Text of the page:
There isn't much heavy lifting to be done with the polling for this race. We can start by tossing out any polls that began fielding prior to Republican candidate Dede Scozzafava's withdrawal from the race on Saturday. That leaves just two results from the past few hours: Hoffman +17 and Hoffman +5. While Scozzafava has endorsed her Democratic opponent Bill Owens, the lion's share of her votes seem to have found their way to Conservative Doug Hoffman, whose insurgent candidacy from the right has been surprisingly effective. Scozzafava's flame-out is especially interesting in light of the fact that incumbent John McHugh, a relatively moderate Republican, won handily with 63% and 65% of the vote in (respectively) 2006 and 2008. This, in a district Obama won 52% - 47%.


Gary Kilbride:

I agree with you that Christie is likely to win narrowly. I got a very good price on him a few days ago when the trends apparently were the other way, and Corzine suddenly became nearly a 1/3 chalk. That didn't make any sense based on the long term fundamentals of the race, or the national landscape. I took a swing at value odds, after not planning to get involved. Of course, I've lost more political bets (3) in the past year than in the prior decade combined, albeit all by

Generally the tight outcomes fall in line with the national tilt. Right now Intrade has New Jersey at roughly pick-em.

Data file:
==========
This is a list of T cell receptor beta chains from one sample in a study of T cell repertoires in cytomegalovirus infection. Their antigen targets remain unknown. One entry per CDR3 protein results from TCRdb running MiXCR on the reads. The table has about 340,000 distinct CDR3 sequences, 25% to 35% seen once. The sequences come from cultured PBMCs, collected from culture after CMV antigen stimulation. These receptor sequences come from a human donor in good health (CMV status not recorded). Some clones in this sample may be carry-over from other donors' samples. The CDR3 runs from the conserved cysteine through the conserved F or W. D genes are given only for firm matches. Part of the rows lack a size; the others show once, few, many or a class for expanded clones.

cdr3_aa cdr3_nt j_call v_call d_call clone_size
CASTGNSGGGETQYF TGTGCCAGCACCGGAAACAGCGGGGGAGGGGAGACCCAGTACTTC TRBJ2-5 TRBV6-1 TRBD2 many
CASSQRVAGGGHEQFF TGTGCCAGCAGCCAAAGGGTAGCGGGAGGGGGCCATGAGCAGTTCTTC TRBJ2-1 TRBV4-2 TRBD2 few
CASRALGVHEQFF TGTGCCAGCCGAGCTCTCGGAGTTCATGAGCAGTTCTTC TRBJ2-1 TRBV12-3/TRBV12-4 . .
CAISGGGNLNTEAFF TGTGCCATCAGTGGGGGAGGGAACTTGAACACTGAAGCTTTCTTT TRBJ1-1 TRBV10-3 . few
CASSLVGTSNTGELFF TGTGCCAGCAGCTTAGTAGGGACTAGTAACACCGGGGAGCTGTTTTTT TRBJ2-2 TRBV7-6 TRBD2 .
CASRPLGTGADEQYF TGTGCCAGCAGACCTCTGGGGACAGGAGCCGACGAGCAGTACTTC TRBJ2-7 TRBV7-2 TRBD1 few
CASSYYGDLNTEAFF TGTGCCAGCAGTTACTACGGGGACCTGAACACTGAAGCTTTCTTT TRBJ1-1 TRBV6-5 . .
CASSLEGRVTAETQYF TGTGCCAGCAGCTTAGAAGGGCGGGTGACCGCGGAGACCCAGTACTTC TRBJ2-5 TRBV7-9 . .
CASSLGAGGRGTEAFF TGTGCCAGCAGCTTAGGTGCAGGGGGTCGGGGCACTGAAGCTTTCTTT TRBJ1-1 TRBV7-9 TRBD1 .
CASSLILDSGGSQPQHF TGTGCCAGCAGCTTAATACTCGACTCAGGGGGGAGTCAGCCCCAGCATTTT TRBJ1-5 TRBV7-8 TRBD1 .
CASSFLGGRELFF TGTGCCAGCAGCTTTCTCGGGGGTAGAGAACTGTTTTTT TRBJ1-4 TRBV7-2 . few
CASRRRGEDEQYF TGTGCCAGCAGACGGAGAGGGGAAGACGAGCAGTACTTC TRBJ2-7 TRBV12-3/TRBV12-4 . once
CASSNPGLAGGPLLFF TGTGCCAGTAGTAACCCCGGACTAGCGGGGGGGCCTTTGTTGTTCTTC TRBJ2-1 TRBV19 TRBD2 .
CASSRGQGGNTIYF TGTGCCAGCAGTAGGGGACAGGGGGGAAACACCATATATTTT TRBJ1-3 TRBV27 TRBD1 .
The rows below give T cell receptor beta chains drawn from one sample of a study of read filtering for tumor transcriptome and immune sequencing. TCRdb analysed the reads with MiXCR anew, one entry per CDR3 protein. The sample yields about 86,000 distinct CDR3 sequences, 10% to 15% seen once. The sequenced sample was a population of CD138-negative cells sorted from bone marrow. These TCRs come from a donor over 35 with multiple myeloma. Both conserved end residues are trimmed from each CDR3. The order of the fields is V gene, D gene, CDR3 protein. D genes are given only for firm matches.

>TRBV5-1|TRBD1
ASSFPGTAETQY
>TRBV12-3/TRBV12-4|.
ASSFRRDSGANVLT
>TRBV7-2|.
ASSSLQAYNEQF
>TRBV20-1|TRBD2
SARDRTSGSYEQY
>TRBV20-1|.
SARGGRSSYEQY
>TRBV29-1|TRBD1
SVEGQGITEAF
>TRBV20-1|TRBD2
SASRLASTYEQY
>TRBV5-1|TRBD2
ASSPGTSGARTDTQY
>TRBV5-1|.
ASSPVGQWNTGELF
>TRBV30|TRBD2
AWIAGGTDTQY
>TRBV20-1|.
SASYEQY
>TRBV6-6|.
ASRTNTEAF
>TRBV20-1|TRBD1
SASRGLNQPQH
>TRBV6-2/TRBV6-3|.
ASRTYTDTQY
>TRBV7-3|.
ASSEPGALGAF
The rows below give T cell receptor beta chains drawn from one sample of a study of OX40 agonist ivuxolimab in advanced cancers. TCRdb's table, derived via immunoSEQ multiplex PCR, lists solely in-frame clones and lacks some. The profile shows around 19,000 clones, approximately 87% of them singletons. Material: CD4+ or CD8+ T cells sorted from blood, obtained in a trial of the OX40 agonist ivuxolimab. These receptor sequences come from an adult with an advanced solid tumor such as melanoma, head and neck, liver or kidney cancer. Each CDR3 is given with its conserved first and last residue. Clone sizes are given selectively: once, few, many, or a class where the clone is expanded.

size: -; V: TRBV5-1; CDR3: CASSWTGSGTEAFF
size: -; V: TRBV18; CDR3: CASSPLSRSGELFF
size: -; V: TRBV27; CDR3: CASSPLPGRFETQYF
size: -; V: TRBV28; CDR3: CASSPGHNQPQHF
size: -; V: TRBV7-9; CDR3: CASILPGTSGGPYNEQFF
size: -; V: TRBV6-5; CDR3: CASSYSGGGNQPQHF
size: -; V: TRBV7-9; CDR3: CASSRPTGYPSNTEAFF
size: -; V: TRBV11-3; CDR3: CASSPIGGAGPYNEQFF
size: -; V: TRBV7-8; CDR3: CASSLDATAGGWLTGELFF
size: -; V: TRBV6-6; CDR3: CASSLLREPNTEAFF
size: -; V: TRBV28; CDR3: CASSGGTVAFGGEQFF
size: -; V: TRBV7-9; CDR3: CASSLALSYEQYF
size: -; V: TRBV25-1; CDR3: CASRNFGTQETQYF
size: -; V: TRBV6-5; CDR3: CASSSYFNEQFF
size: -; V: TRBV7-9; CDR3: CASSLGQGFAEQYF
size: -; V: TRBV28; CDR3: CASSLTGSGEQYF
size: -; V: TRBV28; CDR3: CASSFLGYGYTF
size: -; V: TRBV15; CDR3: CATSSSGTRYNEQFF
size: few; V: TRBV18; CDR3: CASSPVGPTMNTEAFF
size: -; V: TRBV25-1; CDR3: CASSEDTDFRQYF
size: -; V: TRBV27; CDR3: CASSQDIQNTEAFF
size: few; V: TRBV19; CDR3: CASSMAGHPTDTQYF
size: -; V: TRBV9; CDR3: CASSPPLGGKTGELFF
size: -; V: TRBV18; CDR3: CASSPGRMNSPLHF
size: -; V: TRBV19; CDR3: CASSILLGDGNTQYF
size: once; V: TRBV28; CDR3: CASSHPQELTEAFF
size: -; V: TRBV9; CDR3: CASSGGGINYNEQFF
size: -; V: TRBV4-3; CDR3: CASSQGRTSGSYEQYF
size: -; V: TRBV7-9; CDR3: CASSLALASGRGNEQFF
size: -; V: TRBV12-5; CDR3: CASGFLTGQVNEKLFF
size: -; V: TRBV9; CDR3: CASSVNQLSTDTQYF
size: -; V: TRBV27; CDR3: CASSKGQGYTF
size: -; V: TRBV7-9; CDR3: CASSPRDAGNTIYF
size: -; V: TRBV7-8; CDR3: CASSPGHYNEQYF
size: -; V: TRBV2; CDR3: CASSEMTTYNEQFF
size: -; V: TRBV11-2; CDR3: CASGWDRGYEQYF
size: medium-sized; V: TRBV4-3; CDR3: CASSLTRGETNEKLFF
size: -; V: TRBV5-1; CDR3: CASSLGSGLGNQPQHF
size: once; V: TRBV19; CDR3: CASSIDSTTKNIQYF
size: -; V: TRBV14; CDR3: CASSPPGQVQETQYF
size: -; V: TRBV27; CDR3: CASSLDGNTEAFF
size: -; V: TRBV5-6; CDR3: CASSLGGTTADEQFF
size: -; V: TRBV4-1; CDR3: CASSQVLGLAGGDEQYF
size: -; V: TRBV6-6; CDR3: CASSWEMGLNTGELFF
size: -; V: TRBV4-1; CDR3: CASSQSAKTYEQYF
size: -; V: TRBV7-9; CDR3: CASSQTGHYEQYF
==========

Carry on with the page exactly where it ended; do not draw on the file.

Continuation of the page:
Gary Kilbride:

All by less than 1 percent. That will teach me not to use symbols. The comment box apparently rejected them.



Well, I think that Democrats lose in Virginia and NY-23. NY-23 is a strong Republican District anyway.
However, if Corzine can pull it out in NJ, then the night is a wash.


How can you be showing Christie in the lead when the last three most recent polls all had Corzine in the lead? Also, all pollsters, including a few that still had Christie ahead, agree that between 10 & 15% of the electorate has already voted, and that among those voters Corzine has a commanding double-digit lead.

Also, there's the issue of how weird NJ voters might be since pre-election polling always show the GOP candidate garnering a strong vote but when election day comes around, the Democratic candidate simply blows the Republican out of the water.

Given the fact that Corzine's GOTV effort has resulted in a huge early vote lead, why would anyone think that his election day effort would do dramatically worse? All the evidence so far shows me that Corzine will end up with a relatively comforable margin of victory, probably in the range of 4-8 points, thus once more having New Jersey frustrating Republicans.